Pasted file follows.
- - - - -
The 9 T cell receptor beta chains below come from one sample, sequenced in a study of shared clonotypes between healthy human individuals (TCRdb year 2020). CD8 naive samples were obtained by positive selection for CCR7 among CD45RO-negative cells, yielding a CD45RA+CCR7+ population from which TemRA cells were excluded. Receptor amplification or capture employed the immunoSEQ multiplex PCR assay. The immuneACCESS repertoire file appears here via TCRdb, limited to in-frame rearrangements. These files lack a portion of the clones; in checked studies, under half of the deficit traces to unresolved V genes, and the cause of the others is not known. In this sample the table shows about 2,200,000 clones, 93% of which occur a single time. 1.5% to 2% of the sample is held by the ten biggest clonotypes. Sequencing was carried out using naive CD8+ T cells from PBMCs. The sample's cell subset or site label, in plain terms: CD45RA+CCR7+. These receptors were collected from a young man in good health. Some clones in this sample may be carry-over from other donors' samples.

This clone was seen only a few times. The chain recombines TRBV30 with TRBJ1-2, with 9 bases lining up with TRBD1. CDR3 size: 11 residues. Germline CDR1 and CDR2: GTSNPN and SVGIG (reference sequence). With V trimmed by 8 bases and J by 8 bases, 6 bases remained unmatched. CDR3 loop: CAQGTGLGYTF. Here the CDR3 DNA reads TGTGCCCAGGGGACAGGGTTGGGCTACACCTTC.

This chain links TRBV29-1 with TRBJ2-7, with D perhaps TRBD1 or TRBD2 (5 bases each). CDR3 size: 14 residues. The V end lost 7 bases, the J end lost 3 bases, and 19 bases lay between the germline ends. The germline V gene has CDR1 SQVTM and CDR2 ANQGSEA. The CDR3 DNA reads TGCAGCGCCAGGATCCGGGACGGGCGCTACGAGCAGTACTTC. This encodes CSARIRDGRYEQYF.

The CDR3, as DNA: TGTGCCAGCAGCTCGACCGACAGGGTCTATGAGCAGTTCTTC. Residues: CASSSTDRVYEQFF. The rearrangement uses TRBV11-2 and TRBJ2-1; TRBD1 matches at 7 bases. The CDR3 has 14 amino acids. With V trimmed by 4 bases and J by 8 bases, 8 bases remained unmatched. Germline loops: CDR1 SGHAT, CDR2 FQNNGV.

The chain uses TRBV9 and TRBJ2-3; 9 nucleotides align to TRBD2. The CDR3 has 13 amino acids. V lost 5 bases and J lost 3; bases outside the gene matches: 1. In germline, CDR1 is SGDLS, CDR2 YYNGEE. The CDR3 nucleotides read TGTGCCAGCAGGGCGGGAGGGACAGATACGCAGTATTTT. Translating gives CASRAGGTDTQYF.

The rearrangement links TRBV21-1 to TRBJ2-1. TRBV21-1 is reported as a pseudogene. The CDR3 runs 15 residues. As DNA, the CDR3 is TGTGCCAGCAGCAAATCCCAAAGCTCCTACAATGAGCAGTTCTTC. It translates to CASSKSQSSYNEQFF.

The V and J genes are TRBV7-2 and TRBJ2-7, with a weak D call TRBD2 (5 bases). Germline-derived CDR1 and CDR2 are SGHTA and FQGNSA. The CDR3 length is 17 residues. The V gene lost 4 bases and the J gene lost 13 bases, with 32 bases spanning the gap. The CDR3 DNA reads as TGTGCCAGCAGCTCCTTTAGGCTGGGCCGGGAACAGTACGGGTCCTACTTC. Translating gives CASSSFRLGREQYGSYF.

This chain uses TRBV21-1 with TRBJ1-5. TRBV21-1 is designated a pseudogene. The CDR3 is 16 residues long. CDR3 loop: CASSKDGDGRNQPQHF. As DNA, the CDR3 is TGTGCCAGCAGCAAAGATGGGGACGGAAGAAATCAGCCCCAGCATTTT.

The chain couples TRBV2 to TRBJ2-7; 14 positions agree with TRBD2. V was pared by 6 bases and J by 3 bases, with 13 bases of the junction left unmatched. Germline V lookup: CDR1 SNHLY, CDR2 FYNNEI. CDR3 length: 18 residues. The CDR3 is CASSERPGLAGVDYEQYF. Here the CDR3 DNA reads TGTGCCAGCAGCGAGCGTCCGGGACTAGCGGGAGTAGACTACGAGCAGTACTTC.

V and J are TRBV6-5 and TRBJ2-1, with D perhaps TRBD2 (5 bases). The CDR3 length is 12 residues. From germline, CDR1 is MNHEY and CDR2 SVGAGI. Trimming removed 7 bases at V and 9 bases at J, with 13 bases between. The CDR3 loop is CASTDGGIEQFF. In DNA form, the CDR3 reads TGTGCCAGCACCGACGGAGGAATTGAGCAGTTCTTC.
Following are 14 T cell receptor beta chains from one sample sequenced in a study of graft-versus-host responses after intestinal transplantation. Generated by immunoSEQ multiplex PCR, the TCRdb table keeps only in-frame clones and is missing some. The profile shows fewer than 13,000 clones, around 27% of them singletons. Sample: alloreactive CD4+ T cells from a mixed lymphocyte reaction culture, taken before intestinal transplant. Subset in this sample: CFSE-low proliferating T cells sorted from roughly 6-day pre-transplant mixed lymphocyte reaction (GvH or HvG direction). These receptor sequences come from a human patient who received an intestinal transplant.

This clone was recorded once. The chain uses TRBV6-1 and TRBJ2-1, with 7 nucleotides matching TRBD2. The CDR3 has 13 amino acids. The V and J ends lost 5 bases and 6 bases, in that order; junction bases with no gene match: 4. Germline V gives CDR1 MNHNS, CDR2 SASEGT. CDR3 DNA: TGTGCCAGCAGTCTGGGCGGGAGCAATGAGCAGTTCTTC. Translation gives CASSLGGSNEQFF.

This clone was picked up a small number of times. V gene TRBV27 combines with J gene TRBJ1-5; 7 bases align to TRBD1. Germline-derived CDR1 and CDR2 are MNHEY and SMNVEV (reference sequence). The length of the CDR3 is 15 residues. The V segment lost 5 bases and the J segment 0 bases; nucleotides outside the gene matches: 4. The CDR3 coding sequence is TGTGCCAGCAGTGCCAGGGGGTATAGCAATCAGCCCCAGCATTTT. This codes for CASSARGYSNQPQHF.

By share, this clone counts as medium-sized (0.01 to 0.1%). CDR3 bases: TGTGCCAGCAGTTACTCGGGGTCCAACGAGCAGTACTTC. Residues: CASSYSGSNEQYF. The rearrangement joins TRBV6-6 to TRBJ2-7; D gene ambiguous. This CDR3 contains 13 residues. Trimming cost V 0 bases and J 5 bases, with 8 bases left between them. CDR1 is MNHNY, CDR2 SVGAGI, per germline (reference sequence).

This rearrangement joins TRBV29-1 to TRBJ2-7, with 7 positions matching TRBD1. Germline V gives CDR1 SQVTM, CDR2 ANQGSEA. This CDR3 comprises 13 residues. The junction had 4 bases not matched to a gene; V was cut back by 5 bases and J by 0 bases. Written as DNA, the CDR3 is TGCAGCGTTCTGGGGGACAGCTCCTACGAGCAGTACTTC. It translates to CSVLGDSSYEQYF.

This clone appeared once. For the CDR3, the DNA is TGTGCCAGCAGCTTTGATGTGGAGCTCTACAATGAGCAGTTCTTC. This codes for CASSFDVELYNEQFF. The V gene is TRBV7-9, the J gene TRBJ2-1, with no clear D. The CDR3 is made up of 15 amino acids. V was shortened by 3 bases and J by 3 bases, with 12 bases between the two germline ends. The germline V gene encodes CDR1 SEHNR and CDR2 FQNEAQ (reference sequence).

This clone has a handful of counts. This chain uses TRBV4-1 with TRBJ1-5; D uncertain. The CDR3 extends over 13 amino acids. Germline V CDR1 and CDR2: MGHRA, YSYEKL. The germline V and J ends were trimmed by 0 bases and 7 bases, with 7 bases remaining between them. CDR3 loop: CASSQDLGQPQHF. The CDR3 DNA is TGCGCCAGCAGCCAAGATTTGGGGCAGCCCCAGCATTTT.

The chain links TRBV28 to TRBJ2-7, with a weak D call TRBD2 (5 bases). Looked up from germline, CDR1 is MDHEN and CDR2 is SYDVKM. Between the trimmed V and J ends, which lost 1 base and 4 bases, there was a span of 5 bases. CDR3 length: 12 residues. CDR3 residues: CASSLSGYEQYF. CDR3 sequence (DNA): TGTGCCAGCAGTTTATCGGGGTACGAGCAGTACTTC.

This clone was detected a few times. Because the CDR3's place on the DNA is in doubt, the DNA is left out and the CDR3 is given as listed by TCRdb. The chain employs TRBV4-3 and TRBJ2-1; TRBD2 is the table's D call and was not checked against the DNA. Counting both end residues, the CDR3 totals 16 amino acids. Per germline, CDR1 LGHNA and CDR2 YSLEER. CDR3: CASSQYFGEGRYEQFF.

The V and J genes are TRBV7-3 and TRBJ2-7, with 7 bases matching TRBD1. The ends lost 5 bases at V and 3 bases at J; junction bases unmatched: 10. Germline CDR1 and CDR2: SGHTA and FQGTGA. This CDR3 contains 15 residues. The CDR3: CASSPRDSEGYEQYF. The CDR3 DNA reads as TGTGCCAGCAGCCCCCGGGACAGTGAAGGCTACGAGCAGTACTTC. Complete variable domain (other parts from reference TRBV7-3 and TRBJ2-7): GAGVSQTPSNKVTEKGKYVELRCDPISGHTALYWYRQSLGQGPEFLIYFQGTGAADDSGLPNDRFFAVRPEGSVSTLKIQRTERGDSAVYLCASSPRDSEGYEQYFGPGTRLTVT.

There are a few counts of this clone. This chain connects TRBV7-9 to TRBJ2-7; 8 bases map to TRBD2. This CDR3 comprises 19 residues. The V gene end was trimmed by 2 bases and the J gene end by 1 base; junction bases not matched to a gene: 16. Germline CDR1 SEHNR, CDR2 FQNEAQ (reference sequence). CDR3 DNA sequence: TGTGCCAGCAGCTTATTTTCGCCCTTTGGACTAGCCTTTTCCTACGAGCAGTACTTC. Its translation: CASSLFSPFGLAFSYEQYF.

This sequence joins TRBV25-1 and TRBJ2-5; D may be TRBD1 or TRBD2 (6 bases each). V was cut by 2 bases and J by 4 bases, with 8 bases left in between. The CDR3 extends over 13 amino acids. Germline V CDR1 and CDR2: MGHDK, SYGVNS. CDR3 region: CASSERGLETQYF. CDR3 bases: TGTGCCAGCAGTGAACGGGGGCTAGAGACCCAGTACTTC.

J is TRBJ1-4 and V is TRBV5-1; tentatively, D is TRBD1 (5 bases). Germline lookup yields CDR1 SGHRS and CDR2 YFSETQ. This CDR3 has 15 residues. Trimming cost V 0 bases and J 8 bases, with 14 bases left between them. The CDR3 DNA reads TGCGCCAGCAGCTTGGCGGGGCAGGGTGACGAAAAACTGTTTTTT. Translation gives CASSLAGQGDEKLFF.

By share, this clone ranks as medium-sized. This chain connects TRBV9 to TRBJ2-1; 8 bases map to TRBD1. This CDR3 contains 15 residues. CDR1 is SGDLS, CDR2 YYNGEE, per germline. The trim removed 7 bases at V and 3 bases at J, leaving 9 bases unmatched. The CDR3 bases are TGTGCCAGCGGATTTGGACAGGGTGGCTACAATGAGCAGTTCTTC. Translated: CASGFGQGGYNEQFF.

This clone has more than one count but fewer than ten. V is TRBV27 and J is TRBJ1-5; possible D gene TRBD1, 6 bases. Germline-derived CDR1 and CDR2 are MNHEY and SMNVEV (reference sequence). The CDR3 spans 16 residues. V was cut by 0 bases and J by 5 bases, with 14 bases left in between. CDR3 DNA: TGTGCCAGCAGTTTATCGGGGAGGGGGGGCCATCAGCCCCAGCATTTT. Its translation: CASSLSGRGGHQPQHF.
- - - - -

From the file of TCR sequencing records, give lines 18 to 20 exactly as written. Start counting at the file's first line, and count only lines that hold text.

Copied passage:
The chain links TRBV28 to TRBJ2-7, with a weak D call TRBD2 (5 bases). Looked up from germline, CDR1 is MDHEN and CDR2 is SYDVKM. Between the trimmed V and J ends, which lost 1 base and 4 bases, there was a span of 5 bases. CDR3 length: 12 residues. CDR3 residues: CASSLSGYEQYF. CDR3 sequence (DNA): TGTGCCAGCAGTTTATCGGGGTACGAGCAGTACTTC.

This clone was detected a few times. Because the CDR3's place on the DNA is in doubt, the DNA is left out and the CDR3 is given as listed by TCRdb. The chain employs TRBV4-3 and TRBJ2-1; TRBD2 is the table's D call and was not checked against the DNA. Counting both end residues, the CDR3 totals 16 amino acids. Per germline, CDR1 LGHNA and CDR2 YSLEER. CDR3: CASSQYFGEGRYEQFF.

The V and J genes are TRBV7-3 and TRBJ2-7, with 7 bases matching TRBD1. The ends lost 5 bases at V and 3 bases at J; junction bases unmatched: 10. Germline CDR1 and CDR2: SGHTA and FQGTGA. This CDR3 contains 15 residues. The CDR3: CASSPRDSEGYEQYF. The CDR3 DNA reads as TGTGCCAGCAGCCCCCGGGACAGTGAAGGCTACGAGCAGTACTTC. Complete variable domain (other parts from reference TRBV7-3 and TRBJ2-7): GAGVSQTPSNKVTEKGKYVELRCDPISGHTALYWYRQSLGQGPEFLIYFQGTGAADDSGLPNDRFFAVRPEGSVSTLKIQRTERGDSAVYLCASSPRDSEGYEQYFGPGTRLTVT.